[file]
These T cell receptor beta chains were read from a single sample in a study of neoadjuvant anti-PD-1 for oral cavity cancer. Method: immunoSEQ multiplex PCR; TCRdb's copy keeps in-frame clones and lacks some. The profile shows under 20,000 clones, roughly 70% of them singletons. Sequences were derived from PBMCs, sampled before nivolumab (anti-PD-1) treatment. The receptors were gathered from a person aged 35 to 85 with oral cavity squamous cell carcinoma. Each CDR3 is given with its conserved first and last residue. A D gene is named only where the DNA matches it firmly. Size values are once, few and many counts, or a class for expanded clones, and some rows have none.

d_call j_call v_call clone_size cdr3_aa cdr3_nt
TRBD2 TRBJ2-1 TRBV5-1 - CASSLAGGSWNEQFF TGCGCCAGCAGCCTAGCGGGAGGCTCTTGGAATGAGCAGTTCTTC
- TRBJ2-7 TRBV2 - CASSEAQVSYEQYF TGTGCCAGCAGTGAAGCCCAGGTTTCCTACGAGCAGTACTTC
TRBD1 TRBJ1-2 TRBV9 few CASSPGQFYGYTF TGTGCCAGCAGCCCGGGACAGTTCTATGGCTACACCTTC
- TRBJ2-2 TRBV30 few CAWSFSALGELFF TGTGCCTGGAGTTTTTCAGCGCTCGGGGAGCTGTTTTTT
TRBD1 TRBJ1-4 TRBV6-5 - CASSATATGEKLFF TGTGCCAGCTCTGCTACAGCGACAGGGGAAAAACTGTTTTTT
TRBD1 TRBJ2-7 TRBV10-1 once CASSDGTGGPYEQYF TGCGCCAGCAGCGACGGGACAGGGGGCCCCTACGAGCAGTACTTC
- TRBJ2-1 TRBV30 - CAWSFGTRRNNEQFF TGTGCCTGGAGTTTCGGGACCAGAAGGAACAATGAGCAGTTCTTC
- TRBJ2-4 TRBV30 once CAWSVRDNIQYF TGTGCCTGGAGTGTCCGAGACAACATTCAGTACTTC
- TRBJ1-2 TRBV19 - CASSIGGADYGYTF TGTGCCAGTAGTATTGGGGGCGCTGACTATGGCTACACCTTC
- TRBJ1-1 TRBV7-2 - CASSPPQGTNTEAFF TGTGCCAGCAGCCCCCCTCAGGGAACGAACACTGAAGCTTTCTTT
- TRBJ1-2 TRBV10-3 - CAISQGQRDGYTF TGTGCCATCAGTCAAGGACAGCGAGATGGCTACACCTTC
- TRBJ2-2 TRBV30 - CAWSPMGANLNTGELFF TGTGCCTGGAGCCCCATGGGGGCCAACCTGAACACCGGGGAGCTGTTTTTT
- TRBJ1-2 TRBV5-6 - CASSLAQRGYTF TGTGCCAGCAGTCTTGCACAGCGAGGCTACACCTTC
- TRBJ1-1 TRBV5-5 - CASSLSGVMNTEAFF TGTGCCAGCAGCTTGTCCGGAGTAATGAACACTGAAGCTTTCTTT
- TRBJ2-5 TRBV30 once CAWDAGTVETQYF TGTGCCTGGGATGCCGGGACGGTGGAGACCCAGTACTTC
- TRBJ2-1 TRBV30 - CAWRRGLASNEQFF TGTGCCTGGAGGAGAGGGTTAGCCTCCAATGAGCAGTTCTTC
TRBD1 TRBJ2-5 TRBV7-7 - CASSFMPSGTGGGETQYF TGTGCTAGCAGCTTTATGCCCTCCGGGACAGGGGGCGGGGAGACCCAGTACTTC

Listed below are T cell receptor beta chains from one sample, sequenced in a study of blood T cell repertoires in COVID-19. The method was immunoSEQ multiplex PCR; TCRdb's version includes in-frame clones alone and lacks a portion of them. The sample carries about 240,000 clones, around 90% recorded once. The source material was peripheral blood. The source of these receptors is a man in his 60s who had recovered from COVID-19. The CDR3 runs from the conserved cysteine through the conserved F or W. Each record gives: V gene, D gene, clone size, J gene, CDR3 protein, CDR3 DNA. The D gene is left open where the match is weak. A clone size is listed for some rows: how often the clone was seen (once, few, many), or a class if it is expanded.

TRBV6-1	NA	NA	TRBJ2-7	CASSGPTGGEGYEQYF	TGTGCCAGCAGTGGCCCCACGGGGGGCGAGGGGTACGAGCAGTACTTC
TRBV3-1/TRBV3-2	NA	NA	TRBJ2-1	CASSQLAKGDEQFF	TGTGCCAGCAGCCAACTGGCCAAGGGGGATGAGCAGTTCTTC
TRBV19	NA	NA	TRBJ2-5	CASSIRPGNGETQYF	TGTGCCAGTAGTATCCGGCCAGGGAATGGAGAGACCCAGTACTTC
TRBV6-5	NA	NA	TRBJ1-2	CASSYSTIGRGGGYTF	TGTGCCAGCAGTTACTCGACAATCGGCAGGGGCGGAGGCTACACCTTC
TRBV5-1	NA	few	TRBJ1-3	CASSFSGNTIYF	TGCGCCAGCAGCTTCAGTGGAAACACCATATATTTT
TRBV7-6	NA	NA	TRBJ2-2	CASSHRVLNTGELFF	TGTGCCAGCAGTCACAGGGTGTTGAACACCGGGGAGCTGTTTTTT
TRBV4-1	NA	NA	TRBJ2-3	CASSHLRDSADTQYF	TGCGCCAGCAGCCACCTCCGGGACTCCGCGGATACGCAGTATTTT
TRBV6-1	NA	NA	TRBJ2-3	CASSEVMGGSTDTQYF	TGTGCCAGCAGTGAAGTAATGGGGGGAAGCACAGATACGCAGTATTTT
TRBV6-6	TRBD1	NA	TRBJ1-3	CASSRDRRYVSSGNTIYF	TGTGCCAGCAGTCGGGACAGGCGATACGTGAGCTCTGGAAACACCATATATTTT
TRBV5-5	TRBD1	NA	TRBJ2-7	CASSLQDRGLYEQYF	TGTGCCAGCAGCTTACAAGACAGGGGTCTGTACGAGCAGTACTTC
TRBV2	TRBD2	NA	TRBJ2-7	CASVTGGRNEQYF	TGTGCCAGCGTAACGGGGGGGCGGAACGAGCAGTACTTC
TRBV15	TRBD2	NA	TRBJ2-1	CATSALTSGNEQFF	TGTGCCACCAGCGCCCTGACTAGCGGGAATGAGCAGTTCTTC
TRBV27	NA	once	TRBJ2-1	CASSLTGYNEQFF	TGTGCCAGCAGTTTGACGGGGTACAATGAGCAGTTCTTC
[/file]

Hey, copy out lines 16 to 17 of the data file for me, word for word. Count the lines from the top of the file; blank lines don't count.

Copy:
- TRBJ1-1 TRBV5-5 - CASSLSGVMNTEAFF TGTGCCAGCAGCTTGTCCGGAGTAATGAACACTGAAGCTTTCTTT
- TRBJ2-5 TRBV30 once CAWDAGTVETQYF TGTGCCTGGGATGCCGGGACGGTGGAGACCCAGTACTTC